Some((a,))
        } else {
            None
        }
    }

    fn to_tuple2<S=<Self as Iterator>::Item>(mut self) ->
        Option<(Self::Item, Self::Item)>
        where Self: Sized {
        if let (Some(a), Some(b), None) =
            (self.next(), self.next(), self.next()) {
            Some((a, b))
        } else {
            None
        }
    }

    fn to_tuple3<S=<Self as Iterator>::Item>(mut self) ->
        Option<(Self::Item, Self::Item, Self::Item)>
        where Self: Sized {
        if let (Some(a), Some(b), Some(c), None) =
            (self.next(), self.next(), self.next(), self.next()) {
            Some((a, b, c))
        } else {
            None
        }
    }
    
    // Longer versions here...
}

impl<I> MyIterExt for I where I: Iterator {}

fn solve6() -> i32 {
    DATA
    .lines()
    .map(|r| r
             .split_whitespace()
             .map(|p| p.parse::<i32>().unwrap())
             .to_tuple3::<i32>()
             .unwrap())
    .map(|(a, b, c)| a + b - c)
    .sum::<i32>()
}

fn main() {
    println!("{}", solve6());
}

You can also write it with a single map:

fn solve7() -> i32 {
    DATA
    .lines()
    .map(|r| {
        let (a, b, c) = r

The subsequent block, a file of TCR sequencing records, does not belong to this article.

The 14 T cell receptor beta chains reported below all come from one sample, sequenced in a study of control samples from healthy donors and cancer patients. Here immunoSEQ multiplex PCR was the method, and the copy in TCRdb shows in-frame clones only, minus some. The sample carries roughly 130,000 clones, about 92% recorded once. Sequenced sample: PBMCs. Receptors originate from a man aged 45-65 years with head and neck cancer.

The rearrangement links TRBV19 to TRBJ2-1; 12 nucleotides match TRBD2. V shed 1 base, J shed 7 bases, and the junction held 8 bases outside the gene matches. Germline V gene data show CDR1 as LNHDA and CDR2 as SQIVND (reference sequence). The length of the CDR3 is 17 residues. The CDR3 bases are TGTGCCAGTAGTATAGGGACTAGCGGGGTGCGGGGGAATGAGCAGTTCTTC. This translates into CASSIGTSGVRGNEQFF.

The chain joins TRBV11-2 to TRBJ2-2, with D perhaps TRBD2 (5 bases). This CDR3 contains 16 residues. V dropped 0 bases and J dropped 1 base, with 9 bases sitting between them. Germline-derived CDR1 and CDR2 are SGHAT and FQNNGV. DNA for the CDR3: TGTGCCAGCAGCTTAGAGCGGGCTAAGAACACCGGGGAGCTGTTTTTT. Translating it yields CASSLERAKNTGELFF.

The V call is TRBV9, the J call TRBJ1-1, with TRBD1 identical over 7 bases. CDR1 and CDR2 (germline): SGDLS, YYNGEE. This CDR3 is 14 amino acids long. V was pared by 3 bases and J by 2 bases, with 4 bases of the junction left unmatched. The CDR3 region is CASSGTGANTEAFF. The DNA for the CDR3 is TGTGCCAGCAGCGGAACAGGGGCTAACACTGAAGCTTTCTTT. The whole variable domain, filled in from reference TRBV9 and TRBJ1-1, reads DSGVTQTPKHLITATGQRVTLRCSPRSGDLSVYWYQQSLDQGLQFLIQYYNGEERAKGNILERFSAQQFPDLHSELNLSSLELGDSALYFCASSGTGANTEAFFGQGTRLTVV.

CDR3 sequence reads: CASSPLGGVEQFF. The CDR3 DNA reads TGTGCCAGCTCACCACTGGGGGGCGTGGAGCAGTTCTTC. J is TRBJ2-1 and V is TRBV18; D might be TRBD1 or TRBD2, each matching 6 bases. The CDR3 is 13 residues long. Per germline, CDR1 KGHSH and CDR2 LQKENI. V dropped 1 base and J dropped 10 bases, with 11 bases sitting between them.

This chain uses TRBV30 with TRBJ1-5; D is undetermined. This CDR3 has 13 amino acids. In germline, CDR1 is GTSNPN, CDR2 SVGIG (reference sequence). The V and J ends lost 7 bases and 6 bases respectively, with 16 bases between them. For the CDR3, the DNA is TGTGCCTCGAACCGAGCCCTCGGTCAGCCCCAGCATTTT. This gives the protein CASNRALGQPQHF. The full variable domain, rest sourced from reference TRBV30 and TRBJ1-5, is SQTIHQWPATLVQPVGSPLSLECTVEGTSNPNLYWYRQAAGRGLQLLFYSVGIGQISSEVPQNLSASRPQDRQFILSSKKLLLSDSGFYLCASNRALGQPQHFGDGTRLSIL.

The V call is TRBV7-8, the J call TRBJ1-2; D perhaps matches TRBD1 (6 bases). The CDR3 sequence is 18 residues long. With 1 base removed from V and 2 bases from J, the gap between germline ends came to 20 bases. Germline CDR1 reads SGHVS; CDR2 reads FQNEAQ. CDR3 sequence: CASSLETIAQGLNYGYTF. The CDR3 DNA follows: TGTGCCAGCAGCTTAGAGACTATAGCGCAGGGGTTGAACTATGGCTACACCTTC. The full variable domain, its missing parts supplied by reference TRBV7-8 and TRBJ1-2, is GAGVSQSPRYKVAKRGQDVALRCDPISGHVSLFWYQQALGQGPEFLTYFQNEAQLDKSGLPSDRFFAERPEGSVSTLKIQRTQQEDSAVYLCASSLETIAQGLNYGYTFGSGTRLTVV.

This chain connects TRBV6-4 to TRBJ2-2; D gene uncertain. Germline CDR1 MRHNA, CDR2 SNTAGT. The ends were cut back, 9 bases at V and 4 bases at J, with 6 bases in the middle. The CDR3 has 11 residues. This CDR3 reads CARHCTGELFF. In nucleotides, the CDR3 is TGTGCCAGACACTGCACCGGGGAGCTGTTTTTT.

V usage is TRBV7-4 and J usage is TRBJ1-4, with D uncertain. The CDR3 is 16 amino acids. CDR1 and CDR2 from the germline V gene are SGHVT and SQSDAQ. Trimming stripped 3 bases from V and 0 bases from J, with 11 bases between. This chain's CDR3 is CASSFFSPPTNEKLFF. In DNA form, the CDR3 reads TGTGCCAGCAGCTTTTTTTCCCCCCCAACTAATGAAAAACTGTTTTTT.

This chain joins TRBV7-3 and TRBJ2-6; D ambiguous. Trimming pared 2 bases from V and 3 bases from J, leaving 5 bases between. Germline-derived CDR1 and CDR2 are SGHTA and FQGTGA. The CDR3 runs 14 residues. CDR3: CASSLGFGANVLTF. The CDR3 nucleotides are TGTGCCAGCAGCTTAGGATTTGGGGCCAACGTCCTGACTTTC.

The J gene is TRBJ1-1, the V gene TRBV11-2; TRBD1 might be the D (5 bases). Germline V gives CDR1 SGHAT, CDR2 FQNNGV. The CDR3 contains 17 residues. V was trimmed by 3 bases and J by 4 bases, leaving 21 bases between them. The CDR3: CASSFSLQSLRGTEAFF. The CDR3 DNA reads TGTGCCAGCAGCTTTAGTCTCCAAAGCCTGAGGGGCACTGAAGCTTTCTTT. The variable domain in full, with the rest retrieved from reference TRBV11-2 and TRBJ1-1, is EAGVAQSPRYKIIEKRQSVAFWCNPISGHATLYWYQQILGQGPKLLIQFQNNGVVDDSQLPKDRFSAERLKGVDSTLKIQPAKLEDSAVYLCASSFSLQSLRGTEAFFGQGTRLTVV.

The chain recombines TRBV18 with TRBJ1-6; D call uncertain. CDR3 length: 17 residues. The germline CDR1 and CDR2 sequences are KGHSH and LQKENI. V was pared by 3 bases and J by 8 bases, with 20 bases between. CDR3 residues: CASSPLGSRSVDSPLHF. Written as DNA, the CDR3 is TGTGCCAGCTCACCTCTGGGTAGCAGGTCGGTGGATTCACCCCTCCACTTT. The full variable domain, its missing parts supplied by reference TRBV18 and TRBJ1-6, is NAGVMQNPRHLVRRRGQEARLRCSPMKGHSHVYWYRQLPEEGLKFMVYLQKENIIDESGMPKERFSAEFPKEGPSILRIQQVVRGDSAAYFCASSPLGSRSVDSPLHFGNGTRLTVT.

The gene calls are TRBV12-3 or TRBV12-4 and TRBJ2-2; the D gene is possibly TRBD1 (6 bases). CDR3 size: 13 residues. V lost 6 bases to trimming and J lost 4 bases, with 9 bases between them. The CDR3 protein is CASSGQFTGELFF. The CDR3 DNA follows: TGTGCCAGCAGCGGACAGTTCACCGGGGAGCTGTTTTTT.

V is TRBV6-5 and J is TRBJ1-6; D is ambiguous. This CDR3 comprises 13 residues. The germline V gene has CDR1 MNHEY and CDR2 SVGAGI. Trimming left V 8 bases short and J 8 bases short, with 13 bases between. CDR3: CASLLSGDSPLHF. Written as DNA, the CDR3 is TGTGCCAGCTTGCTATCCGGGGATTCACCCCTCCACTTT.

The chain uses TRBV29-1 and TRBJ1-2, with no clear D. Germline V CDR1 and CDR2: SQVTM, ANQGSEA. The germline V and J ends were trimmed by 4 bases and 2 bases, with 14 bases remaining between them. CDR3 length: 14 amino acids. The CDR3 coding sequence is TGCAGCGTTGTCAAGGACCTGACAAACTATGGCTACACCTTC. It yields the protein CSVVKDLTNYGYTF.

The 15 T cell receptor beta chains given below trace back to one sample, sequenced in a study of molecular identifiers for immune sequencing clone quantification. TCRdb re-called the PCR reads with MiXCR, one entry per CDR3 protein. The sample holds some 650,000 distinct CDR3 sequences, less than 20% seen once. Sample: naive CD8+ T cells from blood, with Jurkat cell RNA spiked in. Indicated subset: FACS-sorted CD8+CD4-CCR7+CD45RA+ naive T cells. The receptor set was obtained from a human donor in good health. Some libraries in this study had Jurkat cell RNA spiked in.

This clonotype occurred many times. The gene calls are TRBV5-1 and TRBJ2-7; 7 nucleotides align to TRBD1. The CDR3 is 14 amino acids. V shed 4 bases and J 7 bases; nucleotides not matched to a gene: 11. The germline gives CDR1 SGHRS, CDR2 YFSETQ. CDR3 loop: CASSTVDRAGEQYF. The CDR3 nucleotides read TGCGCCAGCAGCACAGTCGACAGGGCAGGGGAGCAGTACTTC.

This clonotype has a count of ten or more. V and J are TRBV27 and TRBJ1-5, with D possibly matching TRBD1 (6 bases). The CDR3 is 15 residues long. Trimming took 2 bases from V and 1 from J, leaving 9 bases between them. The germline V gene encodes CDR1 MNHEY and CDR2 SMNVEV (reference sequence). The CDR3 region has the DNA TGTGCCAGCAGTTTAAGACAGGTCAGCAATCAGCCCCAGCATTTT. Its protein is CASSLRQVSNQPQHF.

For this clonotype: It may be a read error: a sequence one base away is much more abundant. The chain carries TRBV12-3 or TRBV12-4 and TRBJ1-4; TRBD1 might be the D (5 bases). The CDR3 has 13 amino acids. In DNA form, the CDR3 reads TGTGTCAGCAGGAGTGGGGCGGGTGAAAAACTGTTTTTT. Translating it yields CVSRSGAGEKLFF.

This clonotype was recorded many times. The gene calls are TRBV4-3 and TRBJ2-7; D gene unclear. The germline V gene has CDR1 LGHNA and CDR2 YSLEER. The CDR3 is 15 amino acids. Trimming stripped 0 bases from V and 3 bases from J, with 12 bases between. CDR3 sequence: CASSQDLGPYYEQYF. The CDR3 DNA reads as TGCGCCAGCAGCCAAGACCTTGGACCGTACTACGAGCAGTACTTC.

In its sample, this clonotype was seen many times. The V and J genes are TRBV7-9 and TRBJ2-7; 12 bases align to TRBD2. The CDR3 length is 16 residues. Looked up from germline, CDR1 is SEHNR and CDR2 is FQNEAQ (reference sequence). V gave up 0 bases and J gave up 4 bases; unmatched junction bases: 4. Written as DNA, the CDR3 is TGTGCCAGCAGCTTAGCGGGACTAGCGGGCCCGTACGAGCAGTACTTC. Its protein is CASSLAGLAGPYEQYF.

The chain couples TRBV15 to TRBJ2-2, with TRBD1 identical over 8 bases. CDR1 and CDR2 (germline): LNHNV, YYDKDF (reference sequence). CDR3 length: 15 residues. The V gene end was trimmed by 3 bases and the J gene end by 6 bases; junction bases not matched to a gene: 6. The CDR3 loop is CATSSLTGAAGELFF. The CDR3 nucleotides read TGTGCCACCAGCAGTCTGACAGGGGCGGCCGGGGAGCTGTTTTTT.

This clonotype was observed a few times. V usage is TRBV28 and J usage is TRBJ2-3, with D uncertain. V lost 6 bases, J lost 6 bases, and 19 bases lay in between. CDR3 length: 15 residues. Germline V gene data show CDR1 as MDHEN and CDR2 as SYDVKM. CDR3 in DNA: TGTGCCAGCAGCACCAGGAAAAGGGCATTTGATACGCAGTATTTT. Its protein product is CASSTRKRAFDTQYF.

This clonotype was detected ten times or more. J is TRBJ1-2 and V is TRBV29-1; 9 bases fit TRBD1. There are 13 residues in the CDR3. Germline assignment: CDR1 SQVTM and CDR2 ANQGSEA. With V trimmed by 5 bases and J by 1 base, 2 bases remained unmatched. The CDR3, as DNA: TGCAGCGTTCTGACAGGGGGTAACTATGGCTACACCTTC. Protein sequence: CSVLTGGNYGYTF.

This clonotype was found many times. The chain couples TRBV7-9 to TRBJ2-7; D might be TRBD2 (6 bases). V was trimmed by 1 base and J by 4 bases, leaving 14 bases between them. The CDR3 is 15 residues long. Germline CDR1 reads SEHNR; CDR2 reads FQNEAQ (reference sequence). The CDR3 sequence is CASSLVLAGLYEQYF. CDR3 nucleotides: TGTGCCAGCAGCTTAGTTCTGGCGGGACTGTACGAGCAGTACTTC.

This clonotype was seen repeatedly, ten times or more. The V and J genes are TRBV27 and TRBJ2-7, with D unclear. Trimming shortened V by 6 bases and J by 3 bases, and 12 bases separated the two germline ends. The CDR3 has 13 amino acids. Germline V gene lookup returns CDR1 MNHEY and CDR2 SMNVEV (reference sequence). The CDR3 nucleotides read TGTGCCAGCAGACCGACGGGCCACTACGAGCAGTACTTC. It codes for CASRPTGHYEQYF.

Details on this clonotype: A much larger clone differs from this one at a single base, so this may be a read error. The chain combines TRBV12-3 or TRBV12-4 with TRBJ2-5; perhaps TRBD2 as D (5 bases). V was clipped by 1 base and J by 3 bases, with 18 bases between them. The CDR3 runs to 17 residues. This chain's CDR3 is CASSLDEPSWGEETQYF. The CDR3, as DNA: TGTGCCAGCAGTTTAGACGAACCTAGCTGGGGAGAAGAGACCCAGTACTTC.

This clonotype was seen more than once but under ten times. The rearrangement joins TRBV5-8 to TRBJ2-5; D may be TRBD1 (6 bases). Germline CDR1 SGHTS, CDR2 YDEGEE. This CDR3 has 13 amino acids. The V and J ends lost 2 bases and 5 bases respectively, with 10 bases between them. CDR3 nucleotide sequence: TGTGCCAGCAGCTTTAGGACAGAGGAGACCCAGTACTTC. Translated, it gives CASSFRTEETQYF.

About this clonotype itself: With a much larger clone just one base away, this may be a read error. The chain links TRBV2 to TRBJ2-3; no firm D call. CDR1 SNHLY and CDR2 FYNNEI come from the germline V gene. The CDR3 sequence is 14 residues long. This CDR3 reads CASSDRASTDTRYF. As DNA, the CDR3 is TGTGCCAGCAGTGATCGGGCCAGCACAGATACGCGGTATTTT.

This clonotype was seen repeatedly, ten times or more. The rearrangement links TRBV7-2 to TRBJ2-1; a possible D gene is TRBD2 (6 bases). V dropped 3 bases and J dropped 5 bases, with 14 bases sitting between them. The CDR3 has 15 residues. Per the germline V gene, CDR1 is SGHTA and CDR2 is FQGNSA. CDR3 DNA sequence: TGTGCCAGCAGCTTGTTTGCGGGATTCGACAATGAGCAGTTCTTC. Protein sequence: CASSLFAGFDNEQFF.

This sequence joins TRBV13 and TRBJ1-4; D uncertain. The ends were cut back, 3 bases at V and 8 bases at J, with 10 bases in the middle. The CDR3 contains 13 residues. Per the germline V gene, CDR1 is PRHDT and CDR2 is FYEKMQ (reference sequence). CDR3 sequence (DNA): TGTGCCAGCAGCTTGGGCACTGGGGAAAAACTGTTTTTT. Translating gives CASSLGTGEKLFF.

.split_whitespace()
                        .map(|p| p.parse::<i32>().unwrap())
                        .to_tuple3::<i32>()
                        .unwrap();
        a + b - c})
    .sum::<i32>()
}

to_tuple1, to_tuple2, to_tuple3, … take an Iterator and convert them to a tuple of length N wrapped in a Option (if Rust gains integral values for generics, you can replace them with a to_tuple::). If the iterator is too much short or long compared to the desired tuple, to_tupleN returns None.

To avoid too much code duplication, perhaps you can write a macro that generates all the to_tupleN (in D language you have variable length templates, plus lot of compile-time power, that allows you to write a single function, that can be used with a syntax like:

to_tuple!3

I think those Rust functions are useful in several situations of simple data munging. So is it a good idea to add something like this to Rust std lib?


Rustify combinators application to create Map from String
#2

I think this should wait for constant type parameters and array/slice patterns. Personally, I’d like to see:

trait Iterator {
    // ...
    fn nextn<const N: int>(&mut self) -> Option<[Self::Item; N]> {
        /* stuff */
    }
}

fn main() {
    // ...
    let [a, b, c] = iter.nextn().unwrap();  // N inferred.
}

#3

I would like just to have ::collect<[T; 3]>(), with a panic if there are more then 3 items in the iterator :wink:


#4

The standard library of D language allows you to create a fixed size array like that from parsing:

void main() {
    import std.conv, std.string;
    immutable data = "10,20,30";
    const parts = data.split(',').to!(int[3]);
}

But the problem of your idea is visible in Rust code like:

let tags = tags_string
           .split(',')
           .map(|kv| kv.split('=').map(|s| s.to_string()))
           .map(|mut kv| kv.to_tuple2::<String>().unwrap())
           .collect::<HashMap<_, _>>();

If you replace the to_tuple2() with something that gives you a [String; 2], then I think you can’t use .collect::<HashMap<_, _>>() on such sequence, nor .unzip(). You need tuples.